I must admit, just a minute ago I didn’t even know the word “scaffold” – English is not my mother tongue and I probably would have said “construction cover”. But language is not what this blog is about, so here’s the Dresden guide story:
It is not always easy to pick a good meeting point with people who have never been to Dresden before. You might think, in times of GoogleMaps this shouldn’t be a problem, but there still are people who like to live offline during their holidays. This is when the tourist guide has to decide between “place that’s easy to find” and “group that’s easy to find”. If you pick a very prominent Dresden spot – such as the Martin Luther statue on Neumarkt, right in front of the Frauenkirche – the clients will definitely find it, but there might be ten other tourist groups waiting for their guide. If you meet in front of some little, not so well-known place, there is a slight chance for the clients to go wrong – but in this case, they are easily identifiable by the seeking expression on their faces. Either way, guide and guests will find each other 😉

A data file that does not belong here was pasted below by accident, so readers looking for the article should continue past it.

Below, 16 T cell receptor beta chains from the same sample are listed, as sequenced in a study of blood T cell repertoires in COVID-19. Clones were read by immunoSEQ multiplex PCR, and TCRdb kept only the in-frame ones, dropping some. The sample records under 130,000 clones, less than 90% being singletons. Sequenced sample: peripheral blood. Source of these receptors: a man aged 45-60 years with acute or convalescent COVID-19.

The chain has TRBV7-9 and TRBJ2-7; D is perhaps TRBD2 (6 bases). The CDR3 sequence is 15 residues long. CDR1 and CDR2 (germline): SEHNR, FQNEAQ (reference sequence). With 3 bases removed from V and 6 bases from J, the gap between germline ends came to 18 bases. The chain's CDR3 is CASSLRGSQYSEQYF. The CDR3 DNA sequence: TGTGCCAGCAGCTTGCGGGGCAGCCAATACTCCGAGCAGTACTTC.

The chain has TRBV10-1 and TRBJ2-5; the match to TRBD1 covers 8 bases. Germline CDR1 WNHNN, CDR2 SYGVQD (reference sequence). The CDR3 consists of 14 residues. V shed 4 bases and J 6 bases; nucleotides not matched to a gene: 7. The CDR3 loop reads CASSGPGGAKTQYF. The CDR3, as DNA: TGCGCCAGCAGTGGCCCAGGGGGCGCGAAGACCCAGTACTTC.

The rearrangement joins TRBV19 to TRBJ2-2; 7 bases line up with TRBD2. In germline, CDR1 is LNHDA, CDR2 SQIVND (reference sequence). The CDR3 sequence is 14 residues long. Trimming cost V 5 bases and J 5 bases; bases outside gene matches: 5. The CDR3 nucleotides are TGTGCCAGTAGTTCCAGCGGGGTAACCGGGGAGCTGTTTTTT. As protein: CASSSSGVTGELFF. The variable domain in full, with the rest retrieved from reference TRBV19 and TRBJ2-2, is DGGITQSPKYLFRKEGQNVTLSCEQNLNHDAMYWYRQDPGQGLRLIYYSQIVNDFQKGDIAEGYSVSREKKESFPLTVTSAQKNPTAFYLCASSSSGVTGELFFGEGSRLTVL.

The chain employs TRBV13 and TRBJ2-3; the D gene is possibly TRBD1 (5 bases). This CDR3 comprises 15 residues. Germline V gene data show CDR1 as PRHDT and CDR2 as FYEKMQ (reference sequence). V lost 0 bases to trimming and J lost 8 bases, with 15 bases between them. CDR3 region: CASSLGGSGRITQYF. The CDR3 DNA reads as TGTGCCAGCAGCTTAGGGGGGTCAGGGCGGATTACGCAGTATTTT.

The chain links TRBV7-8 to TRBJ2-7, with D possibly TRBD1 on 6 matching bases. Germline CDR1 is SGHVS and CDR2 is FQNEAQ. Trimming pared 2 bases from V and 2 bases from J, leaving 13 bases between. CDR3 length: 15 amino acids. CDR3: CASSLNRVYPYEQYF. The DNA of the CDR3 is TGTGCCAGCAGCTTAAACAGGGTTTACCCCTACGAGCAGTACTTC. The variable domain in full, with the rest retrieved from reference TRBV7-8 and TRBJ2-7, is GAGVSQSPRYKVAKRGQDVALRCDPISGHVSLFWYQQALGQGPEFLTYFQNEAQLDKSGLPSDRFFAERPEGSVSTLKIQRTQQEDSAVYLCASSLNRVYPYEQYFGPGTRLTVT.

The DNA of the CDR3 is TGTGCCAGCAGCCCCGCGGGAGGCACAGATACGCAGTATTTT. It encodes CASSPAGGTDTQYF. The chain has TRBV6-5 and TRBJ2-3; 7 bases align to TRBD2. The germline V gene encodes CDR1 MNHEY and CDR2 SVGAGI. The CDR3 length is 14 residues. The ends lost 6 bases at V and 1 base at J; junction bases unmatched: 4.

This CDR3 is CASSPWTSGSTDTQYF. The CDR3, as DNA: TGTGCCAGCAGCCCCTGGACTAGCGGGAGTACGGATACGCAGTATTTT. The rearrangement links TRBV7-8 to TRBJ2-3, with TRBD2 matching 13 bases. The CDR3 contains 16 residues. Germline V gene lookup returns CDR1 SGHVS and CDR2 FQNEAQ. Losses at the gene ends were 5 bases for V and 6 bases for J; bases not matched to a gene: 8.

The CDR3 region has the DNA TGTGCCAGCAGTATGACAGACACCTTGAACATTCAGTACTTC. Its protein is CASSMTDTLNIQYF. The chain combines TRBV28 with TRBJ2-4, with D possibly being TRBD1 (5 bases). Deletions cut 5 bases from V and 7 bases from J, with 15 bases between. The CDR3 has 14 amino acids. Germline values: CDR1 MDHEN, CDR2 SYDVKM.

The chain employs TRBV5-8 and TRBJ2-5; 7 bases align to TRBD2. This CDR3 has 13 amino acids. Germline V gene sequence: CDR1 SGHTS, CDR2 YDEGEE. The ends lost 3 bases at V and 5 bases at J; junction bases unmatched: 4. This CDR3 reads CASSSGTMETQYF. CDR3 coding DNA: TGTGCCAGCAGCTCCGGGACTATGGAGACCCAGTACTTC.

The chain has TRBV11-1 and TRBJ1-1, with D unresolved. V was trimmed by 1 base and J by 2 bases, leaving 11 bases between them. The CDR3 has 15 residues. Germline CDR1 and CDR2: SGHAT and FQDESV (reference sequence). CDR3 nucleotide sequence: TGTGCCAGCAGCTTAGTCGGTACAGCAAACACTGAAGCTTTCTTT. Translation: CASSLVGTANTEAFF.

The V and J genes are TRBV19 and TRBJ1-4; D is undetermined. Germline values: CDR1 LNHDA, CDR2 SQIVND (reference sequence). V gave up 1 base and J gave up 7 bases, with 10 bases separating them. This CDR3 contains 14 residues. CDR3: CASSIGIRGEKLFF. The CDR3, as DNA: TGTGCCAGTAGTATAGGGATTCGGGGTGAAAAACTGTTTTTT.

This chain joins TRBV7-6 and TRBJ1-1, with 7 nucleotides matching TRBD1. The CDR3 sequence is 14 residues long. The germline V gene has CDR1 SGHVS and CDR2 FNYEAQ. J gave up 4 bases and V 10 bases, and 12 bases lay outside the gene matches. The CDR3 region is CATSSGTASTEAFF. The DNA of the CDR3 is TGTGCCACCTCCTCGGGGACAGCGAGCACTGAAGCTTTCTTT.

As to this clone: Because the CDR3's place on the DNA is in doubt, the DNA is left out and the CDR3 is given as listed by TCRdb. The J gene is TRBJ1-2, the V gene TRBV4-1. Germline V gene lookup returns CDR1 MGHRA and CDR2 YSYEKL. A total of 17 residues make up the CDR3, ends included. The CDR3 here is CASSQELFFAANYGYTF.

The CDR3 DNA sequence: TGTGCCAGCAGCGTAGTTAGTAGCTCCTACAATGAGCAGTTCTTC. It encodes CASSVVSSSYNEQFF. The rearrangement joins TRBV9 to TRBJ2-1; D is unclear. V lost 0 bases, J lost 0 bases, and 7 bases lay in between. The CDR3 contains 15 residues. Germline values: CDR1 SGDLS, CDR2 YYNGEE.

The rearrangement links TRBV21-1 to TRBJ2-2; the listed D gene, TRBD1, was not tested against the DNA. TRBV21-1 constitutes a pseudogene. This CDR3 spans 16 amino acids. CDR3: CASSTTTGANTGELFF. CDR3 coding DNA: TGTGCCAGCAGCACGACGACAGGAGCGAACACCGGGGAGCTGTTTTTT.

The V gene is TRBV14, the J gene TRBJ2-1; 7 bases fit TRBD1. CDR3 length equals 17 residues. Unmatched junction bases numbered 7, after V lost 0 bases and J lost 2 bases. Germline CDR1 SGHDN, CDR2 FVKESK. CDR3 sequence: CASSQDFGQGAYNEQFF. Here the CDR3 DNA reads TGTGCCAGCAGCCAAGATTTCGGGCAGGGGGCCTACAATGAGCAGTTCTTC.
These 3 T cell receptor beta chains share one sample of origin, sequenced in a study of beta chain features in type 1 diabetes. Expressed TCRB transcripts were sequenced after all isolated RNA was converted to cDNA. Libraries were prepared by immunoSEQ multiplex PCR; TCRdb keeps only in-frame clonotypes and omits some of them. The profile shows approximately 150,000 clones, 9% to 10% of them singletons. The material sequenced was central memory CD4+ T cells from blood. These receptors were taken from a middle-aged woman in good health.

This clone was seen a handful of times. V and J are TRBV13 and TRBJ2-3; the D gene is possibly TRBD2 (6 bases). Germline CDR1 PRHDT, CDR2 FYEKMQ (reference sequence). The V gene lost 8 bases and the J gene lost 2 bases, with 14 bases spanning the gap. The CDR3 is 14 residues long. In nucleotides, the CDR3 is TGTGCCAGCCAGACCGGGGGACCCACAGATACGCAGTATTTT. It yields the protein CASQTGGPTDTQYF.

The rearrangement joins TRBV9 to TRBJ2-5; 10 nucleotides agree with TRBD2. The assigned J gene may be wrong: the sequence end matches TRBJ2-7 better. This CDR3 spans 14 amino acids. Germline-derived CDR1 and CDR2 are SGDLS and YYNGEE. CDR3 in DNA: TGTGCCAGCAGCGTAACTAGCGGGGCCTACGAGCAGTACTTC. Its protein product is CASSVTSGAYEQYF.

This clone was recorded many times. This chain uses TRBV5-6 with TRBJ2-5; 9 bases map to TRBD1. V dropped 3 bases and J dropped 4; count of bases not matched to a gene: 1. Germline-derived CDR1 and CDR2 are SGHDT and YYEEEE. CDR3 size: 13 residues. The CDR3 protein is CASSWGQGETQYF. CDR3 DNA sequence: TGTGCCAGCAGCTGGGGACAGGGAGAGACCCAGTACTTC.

Last Sunday, when we met our international clients for a Dresden walk, we decided to go for the obvious: we decided the different groups would meet at the entrance of the Old Master’s Gallery (easy to find), in the castle court (very easy to find) and near the equestrian statue of King Johann on Theater Square, right in front of Semper Opera (veeeeery easy to find). When I arrived near Theatre Square, I was quite surprised: King Johann and his horse were covered in a scaffold. Even though I read the local newspapers AND the Dresden online newsletter daily, I didn’t know about this. Seems like the Dresden officials approach their renovations like Augustus III : the son of of Augustus the Strong planned to have the Catholic church built “in secret” – as long as this was possible…
I must admit, I was a little concerned whether or not our guests would still identify the statue behind the scaffold as a rider on a horse – and of course, they did. So for the next weeks – until reconstruction is finished – I’ll invite you to the scaffold instead of the equestrian. Welcome to (re)construction city!